Thank God Somebody Still Funds Russian Studies

Once upon a time, when the Kremlin had 30,000 nuclear weapons pointed at the United States, funding Russian studies was very much in fashion. Then the Cold War ended and many funders moved on.

But not all of them. The Carnegie Corporation of New York is probably the biggest funder still in the Russian studies game, and that's a good thing, given what's going on right now. 

It didn’t take long for references to a “New Cold War” to dominate the debate over the crisis in Ukraine, a conversation often marked by a shallow understanding of the historical and cultural forces at play in the showdown. 

It’s precisely that kind of narrow and shallow thinking that Carnegie wants to combat through a recent $346,700 grant for two years to Middlebury College’s Graduate Initiative in Russian Studies.

Carnegie describes how the decline of area studies in graduate foreign affairs programs has led to a lack of student exposure “to the subtleties of history, cultural anthropology, literature, sociology and other important fields that are critical to understanding contemporary Russia.”

That deficit in higher education has long been a keen interest of Carnegie's president, Vartan Gregorian. One of Gregorian's first jobs as an academic, back in the early 1970s, was teaching Armenian and Caucasian history at the University of Pennsylvania. 

In the absence of a nuanced understanding of Russia and Ukraine, the reflex of many American leaders was to view Russia’s annexation of the Crimean peninsula, and continued fighting between separatist groups and Ukrainian security forces in the country’s eastern region, through a Cold War lens. Some, like Senator John McCain, suggested a tougher tit-for-tat, confrontational posture towards Russia that could make the New Cold War narrative a self-fulfilling prophecy.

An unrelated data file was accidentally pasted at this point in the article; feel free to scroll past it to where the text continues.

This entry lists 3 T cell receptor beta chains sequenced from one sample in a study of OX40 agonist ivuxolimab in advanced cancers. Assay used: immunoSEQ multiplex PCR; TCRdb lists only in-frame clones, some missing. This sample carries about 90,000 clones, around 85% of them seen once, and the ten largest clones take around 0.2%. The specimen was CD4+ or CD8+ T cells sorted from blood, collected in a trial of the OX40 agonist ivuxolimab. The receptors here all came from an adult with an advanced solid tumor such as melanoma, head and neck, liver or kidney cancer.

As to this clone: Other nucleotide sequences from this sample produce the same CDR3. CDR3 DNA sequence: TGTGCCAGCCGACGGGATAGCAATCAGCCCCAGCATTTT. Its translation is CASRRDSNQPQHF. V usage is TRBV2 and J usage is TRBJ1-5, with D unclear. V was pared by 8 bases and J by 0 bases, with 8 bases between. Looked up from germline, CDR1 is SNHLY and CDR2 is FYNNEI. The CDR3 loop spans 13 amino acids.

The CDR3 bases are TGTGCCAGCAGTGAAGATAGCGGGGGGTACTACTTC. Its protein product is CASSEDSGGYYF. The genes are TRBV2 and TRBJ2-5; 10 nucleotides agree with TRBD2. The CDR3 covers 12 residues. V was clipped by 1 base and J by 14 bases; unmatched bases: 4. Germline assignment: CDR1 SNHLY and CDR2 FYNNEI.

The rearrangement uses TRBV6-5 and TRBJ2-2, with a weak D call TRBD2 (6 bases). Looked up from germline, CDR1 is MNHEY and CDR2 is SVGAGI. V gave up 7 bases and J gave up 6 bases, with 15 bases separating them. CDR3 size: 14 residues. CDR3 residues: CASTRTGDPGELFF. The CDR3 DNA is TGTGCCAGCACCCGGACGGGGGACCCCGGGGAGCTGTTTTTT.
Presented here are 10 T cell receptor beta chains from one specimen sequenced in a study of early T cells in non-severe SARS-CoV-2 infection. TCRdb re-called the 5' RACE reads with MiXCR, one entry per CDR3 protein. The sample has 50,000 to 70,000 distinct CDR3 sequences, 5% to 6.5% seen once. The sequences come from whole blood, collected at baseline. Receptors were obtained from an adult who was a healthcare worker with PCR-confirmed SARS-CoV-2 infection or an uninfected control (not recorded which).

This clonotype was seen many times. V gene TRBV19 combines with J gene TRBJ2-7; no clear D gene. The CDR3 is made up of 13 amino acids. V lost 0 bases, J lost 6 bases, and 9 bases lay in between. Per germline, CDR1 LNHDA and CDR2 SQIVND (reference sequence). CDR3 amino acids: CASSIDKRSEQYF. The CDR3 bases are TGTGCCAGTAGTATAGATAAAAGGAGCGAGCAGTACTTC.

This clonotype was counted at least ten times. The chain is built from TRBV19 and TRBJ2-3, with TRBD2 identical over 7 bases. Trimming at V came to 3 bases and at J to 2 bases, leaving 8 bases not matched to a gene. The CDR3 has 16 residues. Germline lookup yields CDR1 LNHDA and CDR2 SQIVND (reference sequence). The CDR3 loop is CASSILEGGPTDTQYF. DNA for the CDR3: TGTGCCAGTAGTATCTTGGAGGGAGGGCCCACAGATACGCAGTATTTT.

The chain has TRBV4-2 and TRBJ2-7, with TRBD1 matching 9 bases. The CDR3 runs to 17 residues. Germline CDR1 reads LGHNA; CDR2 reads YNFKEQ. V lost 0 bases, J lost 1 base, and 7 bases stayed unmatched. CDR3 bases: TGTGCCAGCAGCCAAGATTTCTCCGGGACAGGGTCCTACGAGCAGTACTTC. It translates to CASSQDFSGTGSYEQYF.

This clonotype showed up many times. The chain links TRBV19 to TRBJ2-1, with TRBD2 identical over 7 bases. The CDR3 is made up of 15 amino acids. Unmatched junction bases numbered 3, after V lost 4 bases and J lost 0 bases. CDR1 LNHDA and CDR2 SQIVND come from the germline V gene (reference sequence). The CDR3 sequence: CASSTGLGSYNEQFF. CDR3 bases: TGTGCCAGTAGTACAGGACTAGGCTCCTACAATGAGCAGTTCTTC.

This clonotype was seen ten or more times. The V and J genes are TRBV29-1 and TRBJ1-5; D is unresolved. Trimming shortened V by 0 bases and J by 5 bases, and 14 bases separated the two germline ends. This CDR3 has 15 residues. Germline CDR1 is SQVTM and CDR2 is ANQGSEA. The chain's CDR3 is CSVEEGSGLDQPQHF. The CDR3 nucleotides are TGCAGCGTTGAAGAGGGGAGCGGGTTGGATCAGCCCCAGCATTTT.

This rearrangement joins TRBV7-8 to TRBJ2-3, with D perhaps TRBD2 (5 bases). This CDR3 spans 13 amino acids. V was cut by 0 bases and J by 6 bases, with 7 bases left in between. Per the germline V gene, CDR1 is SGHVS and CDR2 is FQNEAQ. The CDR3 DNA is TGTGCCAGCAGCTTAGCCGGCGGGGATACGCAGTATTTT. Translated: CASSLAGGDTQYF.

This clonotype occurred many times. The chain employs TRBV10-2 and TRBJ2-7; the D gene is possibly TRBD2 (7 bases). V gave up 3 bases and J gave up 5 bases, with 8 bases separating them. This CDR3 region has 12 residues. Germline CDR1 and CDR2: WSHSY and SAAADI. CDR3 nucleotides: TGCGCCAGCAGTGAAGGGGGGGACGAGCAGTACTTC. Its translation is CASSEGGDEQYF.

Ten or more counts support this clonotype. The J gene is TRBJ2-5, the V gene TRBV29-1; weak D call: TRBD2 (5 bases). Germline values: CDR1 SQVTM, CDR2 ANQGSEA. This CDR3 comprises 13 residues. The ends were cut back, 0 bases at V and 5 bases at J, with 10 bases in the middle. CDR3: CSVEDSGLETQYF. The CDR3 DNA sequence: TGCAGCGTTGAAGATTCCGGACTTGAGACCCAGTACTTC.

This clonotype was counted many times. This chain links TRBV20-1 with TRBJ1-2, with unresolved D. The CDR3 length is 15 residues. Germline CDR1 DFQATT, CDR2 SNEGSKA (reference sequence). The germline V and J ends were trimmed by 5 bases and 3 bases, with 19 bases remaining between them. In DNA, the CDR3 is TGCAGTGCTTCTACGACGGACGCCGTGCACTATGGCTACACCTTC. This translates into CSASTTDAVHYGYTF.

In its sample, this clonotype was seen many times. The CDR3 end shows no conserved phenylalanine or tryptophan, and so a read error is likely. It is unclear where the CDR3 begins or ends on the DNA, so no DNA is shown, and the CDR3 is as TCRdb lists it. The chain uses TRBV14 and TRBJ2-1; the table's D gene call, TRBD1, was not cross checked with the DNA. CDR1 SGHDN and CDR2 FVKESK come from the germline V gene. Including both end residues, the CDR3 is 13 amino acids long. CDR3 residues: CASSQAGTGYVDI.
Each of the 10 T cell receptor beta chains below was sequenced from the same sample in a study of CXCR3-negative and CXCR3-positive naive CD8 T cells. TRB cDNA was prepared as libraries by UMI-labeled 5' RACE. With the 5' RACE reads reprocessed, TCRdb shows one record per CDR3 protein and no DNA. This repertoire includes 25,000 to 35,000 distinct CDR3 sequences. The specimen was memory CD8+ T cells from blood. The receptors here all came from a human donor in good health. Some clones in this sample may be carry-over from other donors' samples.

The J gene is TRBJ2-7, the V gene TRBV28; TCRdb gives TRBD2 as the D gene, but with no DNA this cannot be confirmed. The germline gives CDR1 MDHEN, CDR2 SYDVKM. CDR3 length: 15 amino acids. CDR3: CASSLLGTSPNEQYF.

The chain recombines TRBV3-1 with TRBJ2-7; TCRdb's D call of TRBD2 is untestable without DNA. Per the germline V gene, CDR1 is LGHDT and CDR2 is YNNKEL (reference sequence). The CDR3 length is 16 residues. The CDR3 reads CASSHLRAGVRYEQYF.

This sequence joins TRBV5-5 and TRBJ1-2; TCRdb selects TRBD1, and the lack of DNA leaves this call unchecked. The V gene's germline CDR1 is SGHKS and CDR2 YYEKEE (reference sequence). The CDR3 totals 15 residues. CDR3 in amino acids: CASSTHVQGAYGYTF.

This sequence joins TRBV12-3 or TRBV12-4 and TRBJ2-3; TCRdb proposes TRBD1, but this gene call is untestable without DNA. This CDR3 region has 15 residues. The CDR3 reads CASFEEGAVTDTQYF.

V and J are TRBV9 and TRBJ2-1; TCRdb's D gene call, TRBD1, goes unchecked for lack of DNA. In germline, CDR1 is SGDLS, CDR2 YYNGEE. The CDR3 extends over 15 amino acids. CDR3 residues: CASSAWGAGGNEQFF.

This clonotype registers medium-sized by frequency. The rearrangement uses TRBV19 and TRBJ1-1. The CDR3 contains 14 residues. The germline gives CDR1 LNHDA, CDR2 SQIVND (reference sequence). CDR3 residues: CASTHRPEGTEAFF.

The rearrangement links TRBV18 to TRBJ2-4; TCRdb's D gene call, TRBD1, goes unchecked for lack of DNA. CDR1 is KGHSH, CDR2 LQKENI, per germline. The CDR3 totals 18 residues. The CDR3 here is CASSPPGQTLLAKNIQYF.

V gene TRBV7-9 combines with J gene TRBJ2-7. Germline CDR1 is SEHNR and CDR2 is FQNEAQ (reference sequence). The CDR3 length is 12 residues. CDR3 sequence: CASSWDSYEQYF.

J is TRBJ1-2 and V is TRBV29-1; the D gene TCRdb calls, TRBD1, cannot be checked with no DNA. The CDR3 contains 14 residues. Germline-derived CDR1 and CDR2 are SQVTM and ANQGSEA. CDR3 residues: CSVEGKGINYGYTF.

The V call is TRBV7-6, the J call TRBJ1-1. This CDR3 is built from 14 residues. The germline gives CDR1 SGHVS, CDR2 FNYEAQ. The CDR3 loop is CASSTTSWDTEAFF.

Middlebury’s Monterey Institute of International Studies, home of the Russian Studies program, “brings the best and the brightest among Russian scholars, researchers, and analysts for periods of up to two weeks each to teach students.” Ultimately, the goal of the program is to deemphasize outmoded and stagnant theories about the economic and political workings of the Cold War that drive critical discussions by encouraging the next generation of Russia experts to "to assess Russian domestic developments and analyze how the developments inform Russia’s foreign policy.”

The long-term goal of the Russian Studies initiative seems to be systemic change in graduate education, aiming “to potentially inspire changes in other Russian studies graduate programs throughout the country.”

This is not the first, nor the biggest grant the Carnegie Corporation has given to Middlebury’s Monterey Institute. In June 2013, they awarded $2,000,000 for a duration of 48 months in support of the Monterey Institute work with the Vienna Center for Disarmament and Non-Proliferation, which aims to supplement the efforts of the often anemic, yet essential efforts of The International Atomic Energy Agency. This latest grant from Carnegie suggests a continued and deepening relationship on programs related to pressing international security issues.